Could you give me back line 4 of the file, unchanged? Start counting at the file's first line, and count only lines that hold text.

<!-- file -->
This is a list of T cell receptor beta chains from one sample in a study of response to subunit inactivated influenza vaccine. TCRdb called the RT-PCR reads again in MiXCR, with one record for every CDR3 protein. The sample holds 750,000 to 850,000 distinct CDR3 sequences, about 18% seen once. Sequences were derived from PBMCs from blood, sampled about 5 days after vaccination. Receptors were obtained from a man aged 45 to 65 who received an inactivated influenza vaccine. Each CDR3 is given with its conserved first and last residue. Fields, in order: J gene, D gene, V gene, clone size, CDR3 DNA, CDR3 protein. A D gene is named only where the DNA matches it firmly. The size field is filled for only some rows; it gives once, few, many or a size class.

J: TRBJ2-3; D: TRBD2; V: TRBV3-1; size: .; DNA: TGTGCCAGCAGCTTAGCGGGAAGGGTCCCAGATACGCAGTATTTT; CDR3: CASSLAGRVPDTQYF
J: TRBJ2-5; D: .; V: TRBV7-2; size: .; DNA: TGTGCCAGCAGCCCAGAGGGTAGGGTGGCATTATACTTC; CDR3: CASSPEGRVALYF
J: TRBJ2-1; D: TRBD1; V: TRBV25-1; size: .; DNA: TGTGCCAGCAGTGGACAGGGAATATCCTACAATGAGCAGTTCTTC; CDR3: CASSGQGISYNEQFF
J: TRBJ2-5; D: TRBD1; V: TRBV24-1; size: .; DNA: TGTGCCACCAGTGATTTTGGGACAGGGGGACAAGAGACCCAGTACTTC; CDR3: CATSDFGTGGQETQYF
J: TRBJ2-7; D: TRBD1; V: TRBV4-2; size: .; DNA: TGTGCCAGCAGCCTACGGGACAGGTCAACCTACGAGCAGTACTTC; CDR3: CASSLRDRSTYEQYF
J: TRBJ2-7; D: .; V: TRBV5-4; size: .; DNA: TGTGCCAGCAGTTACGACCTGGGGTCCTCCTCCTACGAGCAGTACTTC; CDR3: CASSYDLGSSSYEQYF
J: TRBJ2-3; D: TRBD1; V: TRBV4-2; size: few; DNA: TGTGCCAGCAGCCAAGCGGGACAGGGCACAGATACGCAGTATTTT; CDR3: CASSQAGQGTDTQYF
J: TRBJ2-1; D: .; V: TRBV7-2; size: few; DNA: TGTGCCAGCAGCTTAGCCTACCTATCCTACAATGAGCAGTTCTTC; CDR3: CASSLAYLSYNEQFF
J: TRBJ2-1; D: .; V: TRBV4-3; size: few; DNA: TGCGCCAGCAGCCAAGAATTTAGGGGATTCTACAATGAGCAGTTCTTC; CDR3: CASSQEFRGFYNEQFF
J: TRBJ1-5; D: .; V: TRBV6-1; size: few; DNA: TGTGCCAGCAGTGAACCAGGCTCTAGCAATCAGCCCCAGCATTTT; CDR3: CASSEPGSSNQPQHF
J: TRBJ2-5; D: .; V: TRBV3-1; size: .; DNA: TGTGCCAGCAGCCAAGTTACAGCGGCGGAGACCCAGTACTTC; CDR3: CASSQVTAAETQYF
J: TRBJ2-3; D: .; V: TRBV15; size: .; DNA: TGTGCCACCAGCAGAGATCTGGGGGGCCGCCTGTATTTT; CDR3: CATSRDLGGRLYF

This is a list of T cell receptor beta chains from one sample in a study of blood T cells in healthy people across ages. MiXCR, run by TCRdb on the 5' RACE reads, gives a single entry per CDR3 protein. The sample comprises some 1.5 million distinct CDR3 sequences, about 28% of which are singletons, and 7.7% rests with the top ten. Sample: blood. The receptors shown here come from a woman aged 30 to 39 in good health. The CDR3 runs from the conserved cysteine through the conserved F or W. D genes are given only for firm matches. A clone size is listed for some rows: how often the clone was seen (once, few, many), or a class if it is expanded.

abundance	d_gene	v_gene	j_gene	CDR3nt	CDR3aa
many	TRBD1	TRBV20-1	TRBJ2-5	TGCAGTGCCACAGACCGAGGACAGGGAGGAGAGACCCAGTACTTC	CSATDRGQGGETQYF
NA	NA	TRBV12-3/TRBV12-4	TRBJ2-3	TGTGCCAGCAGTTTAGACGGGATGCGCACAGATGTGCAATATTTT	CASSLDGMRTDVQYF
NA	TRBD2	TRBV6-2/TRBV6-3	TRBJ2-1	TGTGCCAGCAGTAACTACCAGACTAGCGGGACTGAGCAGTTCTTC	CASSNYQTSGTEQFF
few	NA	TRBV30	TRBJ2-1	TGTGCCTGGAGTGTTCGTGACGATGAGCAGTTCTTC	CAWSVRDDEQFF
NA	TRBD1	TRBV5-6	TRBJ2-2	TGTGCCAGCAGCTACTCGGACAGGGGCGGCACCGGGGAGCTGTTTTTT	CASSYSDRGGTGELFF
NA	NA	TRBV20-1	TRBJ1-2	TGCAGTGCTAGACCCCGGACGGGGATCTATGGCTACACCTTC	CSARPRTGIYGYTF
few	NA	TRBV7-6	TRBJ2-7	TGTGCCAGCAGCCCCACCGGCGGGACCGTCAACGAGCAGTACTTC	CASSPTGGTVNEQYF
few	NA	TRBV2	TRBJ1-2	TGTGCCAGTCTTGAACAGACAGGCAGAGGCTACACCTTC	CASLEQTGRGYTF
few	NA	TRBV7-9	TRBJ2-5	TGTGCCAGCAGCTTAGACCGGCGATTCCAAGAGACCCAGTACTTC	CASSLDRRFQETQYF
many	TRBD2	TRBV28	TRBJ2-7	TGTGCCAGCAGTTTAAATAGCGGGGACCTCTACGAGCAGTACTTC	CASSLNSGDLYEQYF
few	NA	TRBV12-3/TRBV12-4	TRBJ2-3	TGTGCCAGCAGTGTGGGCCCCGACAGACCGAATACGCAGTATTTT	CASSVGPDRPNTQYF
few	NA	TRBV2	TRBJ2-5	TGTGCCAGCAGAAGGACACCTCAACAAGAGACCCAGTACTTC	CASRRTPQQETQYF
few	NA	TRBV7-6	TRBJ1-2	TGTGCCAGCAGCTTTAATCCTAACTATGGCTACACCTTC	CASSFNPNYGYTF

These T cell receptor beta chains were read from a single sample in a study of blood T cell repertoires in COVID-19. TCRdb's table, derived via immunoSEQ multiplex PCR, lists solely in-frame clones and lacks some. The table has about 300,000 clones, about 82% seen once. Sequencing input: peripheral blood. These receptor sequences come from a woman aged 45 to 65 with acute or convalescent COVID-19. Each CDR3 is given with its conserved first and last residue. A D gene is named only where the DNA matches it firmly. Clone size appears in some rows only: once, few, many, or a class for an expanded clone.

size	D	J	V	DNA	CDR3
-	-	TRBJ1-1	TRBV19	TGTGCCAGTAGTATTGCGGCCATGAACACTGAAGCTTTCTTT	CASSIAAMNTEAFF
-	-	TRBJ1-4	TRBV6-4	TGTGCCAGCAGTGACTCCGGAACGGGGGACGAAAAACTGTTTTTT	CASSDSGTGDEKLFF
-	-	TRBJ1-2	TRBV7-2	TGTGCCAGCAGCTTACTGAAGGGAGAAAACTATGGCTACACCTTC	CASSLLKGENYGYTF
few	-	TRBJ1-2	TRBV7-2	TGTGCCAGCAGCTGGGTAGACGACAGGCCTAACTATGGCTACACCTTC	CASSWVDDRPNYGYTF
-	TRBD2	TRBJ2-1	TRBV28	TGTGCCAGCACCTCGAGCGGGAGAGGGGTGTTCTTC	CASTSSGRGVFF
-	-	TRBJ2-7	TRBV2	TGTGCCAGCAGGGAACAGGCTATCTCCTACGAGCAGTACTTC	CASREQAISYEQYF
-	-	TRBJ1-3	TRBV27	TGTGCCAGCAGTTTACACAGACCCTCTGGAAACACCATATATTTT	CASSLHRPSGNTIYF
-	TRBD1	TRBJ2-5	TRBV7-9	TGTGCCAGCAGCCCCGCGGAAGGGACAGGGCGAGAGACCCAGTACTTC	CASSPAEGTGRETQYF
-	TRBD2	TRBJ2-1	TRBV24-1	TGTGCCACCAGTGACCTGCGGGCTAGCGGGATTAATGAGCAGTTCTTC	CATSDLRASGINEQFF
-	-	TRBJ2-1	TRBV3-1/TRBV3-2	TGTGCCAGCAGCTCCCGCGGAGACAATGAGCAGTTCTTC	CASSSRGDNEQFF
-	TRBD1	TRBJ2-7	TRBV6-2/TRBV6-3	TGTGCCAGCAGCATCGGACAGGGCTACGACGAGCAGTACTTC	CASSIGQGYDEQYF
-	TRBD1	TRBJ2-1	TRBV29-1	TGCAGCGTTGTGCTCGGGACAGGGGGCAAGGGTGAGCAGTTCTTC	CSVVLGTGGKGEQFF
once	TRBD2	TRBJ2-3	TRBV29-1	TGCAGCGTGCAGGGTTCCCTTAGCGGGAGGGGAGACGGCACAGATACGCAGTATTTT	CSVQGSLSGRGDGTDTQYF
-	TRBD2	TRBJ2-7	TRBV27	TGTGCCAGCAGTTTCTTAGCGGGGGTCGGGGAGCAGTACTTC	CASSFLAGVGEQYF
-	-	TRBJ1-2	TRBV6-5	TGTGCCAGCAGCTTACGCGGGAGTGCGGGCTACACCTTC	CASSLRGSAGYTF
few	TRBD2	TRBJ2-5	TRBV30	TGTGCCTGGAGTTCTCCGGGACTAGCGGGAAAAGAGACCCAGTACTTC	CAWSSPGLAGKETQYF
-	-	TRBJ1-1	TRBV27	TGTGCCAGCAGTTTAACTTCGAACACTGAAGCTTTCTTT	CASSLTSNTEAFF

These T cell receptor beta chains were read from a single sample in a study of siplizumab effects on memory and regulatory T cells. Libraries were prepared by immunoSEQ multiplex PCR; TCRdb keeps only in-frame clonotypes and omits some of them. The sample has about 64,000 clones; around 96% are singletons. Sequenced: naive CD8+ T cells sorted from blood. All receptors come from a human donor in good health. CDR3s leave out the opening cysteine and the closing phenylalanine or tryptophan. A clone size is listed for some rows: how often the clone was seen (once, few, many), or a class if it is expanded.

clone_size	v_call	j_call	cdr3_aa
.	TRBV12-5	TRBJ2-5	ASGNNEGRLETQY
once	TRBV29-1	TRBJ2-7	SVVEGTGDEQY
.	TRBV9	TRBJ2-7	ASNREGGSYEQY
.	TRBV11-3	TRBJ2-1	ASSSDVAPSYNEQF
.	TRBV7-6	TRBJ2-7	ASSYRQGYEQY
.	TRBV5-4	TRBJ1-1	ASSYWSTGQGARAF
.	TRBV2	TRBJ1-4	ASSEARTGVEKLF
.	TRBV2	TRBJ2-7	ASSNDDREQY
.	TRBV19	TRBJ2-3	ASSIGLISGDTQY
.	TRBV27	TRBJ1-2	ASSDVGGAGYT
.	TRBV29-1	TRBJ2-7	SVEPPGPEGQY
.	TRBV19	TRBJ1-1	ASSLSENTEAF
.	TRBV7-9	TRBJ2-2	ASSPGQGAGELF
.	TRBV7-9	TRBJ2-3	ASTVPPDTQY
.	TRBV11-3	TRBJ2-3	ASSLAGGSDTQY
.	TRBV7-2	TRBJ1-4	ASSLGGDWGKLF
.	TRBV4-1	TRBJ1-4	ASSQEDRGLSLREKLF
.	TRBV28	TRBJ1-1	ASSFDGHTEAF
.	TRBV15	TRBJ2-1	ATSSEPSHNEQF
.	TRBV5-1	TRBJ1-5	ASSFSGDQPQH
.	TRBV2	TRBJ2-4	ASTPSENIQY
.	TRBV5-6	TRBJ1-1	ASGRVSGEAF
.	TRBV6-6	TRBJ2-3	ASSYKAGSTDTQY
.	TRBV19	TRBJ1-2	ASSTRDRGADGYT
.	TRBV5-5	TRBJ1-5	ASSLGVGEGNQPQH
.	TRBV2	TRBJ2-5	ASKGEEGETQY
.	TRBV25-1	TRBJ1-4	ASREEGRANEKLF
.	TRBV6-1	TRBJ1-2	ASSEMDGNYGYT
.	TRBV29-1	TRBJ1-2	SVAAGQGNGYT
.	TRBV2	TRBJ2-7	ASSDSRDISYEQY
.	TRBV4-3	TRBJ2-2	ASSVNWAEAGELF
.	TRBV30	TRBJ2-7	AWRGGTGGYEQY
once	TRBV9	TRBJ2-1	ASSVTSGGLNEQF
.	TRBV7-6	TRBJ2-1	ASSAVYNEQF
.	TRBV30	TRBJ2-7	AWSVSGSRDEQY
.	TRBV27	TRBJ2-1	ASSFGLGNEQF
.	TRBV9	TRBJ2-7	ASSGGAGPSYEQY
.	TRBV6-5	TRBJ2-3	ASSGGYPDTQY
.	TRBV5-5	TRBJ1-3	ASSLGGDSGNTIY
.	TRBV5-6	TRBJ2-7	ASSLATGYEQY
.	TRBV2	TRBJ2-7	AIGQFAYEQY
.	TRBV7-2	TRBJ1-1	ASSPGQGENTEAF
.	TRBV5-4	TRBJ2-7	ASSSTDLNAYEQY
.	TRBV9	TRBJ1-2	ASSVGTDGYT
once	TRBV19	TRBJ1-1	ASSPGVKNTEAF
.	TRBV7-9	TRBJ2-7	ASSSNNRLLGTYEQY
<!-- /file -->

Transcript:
J: TRBJ2-1; D: TRBD1; V: TRBV25-1; size: .; DNA: TGTGCCAGCAGTGGACAGGGAATATCCTACAATGAGCAGTTCTTC; CDR3: CASSGQGISYNEQFF